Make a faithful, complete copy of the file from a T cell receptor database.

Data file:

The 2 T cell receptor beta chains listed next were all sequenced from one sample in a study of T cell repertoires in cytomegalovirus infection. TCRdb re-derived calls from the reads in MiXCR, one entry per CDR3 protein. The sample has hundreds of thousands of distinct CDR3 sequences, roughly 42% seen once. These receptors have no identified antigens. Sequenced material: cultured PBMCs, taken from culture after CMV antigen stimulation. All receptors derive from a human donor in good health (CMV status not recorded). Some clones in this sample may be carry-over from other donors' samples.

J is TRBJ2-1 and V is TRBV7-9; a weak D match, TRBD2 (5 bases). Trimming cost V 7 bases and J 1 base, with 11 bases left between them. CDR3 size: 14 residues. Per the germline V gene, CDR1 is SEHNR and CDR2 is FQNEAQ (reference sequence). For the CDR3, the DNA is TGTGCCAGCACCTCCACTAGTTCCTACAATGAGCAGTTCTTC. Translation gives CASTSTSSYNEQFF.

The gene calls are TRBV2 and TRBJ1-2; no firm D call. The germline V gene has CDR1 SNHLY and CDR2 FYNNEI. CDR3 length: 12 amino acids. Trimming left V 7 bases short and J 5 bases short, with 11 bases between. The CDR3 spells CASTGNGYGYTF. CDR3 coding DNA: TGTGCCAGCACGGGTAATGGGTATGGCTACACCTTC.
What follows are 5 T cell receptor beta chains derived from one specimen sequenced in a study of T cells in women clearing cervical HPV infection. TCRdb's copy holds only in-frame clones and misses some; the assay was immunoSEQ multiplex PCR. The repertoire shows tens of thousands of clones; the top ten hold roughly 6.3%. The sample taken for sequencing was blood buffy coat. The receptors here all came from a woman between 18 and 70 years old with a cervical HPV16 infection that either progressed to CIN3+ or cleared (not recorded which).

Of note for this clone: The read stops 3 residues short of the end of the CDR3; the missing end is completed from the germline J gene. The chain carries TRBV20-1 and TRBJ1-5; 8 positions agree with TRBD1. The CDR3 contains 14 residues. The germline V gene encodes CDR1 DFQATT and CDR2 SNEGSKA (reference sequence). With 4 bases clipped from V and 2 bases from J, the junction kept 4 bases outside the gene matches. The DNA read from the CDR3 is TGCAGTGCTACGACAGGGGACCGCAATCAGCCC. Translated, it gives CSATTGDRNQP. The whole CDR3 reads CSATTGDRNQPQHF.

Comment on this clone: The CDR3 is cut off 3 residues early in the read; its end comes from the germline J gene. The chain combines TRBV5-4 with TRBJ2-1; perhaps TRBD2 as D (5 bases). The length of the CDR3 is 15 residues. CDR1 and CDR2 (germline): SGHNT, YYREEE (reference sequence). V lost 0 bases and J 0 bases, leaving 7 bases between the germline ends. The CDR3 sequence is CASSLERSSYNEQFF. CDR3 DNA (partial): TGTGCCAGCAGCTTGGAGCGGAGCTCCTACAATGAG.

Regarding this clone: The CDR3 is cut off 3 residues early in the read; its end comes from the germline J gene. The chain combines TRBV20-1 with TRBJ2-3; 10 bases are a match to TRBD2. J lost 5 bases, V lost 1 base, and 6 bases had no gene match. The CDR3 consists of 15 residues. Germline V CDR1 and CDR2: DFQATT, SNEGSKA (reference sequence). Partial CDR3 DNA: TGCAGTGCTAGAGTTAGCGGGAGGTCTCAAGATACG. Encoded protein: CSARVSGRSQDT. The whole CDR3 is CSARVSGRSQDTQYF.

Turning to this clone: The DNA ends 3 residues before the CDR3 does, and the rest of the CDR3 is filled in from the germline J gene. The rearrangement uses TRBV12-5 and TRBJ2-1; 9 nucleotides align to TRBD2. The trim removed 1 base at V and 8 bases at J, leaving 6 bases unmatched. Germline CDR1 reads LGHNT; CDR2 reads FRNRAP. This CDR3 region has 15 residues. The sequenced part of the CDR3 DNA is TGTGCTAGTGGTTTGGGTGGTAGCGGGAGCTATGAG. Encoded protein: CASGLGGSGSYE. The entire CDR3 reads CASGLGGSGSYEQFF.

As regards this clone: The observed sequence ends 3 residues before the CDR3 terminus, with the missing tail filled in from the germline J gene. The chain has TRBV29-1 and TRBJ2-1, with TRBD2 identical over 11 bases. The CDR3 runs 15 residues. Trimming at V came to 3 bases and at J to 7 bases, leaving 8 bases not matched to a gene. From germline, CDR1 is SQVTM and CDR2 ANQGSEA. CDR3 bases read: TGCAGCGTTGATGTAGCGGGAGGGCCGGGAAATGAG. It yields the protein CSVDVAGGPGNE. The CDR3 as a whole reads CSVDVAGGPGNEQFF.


The 2 T cell receptor beta chains listed next were all sequenced from one sample in a study of T cell repertoires in cytomegalovirus infection. TCRdb re-derived calls from the reads in MiXCR, one entry per CDR3 protein. The sample has hundreds of thousands of distinct CDR3 sequences, roughly 42% seen once. These receptors have no identified antigens. Sequenced material: cultured PBMCs, taken from culture after CMV antigen stimulation. All receptors derive from a human donor in good health (CMV status not recorded). Some clones in this sample may be carry-over from other donors' samples.

J is TRBJ2-1 and V is TRBV7-9; a weak D match, TRBD2 (5 bases). Trimming cost V 7 bases and J 1 base, with 11 bases left between them. CDR3 size: 14 residues. Per the germline V gene, CDR1 is SEHNR and CDR2 is FQNEAQ (reference sequence). For the CDR3, the DNA is TGTGCCAGCACCTCCACTAGTTCCTACAATGAGCAGTTCTTC. Translation gives CASTSTSSYNEQFF.

The gene calls are TRBV2 and TRBJ1-2; no firm D call. The germline V gene has CDR1 SNHLY and CDR2 FYNNEI. CDR3 length: 12 amino acids. Trimming left V 7 bases short and J 5 bases short, with 11 bases between. The CDR3 spells CASTGNGYGYTF. CDR3 coding DNA: TGTGCCAGCACGGGTAATGGGTATGGCTACACCTTC.
What follows are 5 T cell receptor beta chains derived from one specimen sequenced in a study of T cells in women clearing cervical HPV infection. TCRdb's copy holds only in-frame clones and misses some; the assay was immunoSEQ multiplex PCR. The repertoire shows tens of thousands of clones; the top ten hold roughly 6.3%. The sample taken for sequencing was blood buffy coat. The receptors here all came from a woman between 18 and 70 years old with a cervical HPV16 infection that either progressed to CIN3+ or cleared (not recorded which).

Of note for this clone: The read stops 3 residues short of the end of the CDR3; the missing end is completed from the germline J gene. The chain carries TRBV20-1 and TRBJ1-5; 8 positions agree with TRBD1. The CDR3 contains 14 residues. The germline V gene encodes CDR1 DFQATT and CDR2 SNEGSKA (reference sequence). With 4 bases clipped from V and 2 bases from J, the junction kept 4 bases outside the gene matches. The DNA read from the CDR3 is TGCAGTGCTACGACAGGGGACCGCAATCAGCCC. Translated, it gives CSATTGDRNQP. The whole CDR3 reads CSATTGDRNQPQHF.

Comment on this clone: The CDR3 is cut off 3 residues early in the read; its end comes from the germline J gene. The chain combines TRBV5-4 with TRBJ2-1; perhaps TRBD2 as D (5 bases). The length of the CDR3 is 15 residues. CDR1 and CDR2 (germline): SGHNT, YYREEE (reference sequence). V lost 0 bases and J 0 bases, leaving 7 bases between the germline ends. The CDR3 sequence is CASSLERSSYNEQFF. CDR3 DNA (partial): TGTGCCAGCAGCTTGGAGCGGAGCTCCTACAATGAG.

Regarding this clone: The CDR3 is cut off 3 residues early in the read; its end comes from the germline J gene. The chain combines TRBV20-1 with TRBJ2-3; 10 bases are a match to TRBD2. J lost 5 bases, V lost 1 base, and 6 bases had no gene match. The CDR3 consists of 15 residues. Germline V CDR1 and CDR2: DFQATT, SNEGSKA (reference sequence). Partial CDR3 DNA: TGCAGTGCTAGAGTTAGCGGGAGGTCTCAAGATACG. Encoded protein: CSARVSGRSQDT. The whole CDR3 is CSARVSGRSQDTQYF.

Turning to this clone: The DNA ends 3 residues before the CDR3 does, and the rest of the CDR3 is filled in from the germline J gene. The rearrangement uses TRBV12-5 and TRBJ2-1; 9 nucleotides align to TRBD2. The trim removed 1 base at V and 8 bases at J, leaving 6 bases unmatched. Germline CDR1 reads LGHNT; CDR2 reads FRNRAP. This CDR3 region has 15 residues. The sequenced part of the CDR3 DNA is TGTGCTAGTGGTTTGGGTGGTAGCGGGAGCTATGAG. Encoded protein: CASGLGGSGSYE. The entire CDR3 reads CASGLGGSGSYEQFF.

As regards this clone: The observed sequence ends 3 residues before the CDR3 terminus, with the missing tail filled in from the germline J gene. The chain has TRBV29-1 and TRBJ2-1, with TRBD2 identical over 11 bases. The CDR3 runs 15 residues. Trimming at V came to 3 bases and at J to 7 bases, leaving 8 bases not matched to a gene. From germline, CDR1 is SQVTM and CDR2 ANQGSEA. CDR3 bases read: TGCAGCGTTGATGTAGCGGGAGGGCCGGGAAATGAG. It yields the protein CSVDVAGGPGNE. The CDR3 as a whole reads CSVDVAGGPGNEQFF.